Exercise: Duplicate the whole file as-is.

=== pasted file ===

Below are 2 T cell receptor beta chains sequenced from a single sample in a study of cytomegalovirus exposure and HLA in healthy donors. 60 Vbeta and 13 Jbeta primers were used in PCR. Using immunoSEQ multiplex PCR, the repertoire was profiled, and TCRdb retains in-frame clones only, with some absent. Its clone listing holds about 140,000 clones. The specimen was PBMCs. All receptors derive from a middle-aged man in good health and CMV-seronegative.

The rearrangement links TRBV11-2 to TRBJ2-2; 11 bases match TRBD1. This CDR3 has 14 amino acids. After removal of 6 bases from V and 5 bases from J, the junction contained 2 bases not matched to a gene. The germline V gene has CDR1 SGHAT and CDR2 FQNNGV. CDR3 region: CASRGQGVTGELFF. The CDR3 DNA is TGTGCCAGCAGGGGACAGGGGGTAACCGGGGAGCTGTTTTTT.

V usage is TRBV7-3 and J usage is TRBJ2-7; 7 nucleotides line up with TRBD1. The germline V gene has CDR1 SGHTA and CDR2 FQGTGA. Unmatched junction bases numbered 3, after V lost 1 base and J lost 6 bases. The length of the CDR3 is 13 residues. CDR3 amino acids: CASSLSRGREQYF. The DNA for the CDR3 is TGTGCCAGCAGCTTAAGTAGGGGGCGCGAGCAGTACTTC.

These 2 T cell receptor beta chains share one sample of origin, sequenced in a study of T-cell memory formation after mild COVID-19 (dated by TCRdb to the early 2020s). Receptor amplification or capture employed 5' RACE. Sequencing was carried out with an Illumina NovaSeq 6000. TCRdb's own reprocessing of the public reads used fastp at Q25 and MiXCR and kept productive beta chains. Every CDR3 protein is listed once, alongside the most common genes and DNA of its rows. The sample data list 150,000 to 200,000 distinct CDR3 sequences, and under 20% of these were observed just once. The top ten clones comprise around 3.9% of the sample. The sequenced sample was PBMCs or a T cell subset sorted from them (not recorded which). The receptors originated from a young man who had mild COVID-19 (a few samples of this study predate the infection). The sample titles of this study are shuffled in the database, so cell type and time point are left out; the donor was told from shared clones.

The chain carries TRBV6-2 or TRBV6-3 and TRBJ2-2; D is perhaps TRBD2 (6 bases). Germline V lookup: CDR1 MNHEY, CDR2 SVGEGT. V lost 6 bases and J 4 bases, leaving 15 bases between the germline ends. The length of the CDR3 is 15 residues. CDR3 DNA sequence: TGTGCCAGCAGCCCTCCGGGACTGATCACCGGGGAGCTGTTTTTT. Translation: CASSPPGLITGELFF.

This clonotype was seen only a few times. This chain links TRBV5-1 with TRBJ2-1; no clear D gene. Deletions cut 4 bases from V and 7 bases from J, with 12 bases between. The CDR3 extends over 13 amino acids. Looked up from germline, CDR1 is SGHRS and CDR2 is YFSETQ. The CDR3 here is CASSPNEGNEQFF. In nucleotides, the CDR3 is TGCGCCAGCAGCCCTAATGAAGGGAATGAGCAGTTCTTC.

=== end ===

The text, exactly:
Below are 2 T cell receptor beta chains sequenced from a single sample in a study of cytomegalovirus exposure and HLA in healthy donors. 60 Vbeta and 13 Jbeta primers were used in PCR. Using immunoSEQ multiplex PCR, the repertoire was profiled, and TCRdb retains in-frame clones only, with some absent. Its clone listing holds about 140,000 clones. The specimen was PBMCs. All receptors derive from a middle-aged man in good health and CMV-seronegative.

The rearrangement links TRBV11-2 to TRBJ2-2; 11 bases match TRBD1. This CDR3 has 14 amino acids. After removal of 6 bases from V and 5 bases from J, the junction contained 2 bases not matched to a gene. The germline V gene has CDR1 SGHAT and CDR2 FQNNGV. CDR3 region: CASRGQGVTGELFF. The CDR3 DNA is TGTGCCAGCAGGGGACAGGGGGTAACCGGGGAGCTGTTTTTT.

V usage is TRBV7-3 and J usage is TRBJ2-7; 7 nucleotides line up with TRBD1. The germline V gene has CDR1 SGHTA and CDR2 FQGTGA. Unmatched junction bases numbered 3, after V lost 1 base and J lost 6 bases. The length of the CDR3 is 13 residues. CDR3 amino acids: CASSLSRGREQYF. The DNA for the CDR3 is TGTGCCAGCAGCTTAAGTAGGGGGCGCGAGCAGTACTTC.

These 2 T cell receptor beta chains share one sample of origin, sequenced in a study of T-cell memory formation after mild COVID-19 (dated by TCRdb to the early 2020s). Receptor amplification or capture employed 5' RACE. Sequencing was carried out with an Illumina NovaSeq 6000. TCRdb's own reprocessing of the public reads used fastp at Q25 and MiXCR and kept productive beta chains. Every CDR3 protein is listed once, alongside the most common genes and DNA of its rows. The sample data list 150,000 to 200,000 distinct CDR3 sequences, and under 20% of these were observed just once. The top ten clones comprise around 3.9% of the sample. The sequenced sample was PBMCs or a T cell subset sorted from them (not recorded which). The receptors originated from a young man who had mild COVID-19 (a few samples of this study predate the infection). The sample titles of this study are shuffled in the database, so cell type and time point are left out; the donor was told from shared clones.

The chain carries TRBV6-2 or TRBV6-3 and TRBJ2-2; D is perhaps TRBD2 (6 bases). Germline V lookup: CDR1 MNHEY, CDR2 SVGEGT. V lost 6 bases and J 4 bases, leaving 15 bases between the germline ends. The length of the CDR3 is 15 residues. CDR3 DNA sequence: TGTGCCAGCAGCCCTCCGGGACTGATCACCGGGGAGCTGTTTTTT. Translation: CASSPPGLITGELFF.

This clonotype was seen only a few times. This chain links TRBV5-1 with TRBJ2-1; no clear D gene. Deletions cut 4 bases from V and 7 bases from J, with 12 bases between. The CDR3 extends over 13 amino acids. Looked up from germline, CDR1 is SGHRS and CDR2 is YFSETQ. The CDR3 here is CASSPNEGNEQFF. In nucleotides, the CDR3 is TGCGCCAGCAGCCCTAATGAAGGGAATGAGCAGTTCTTC.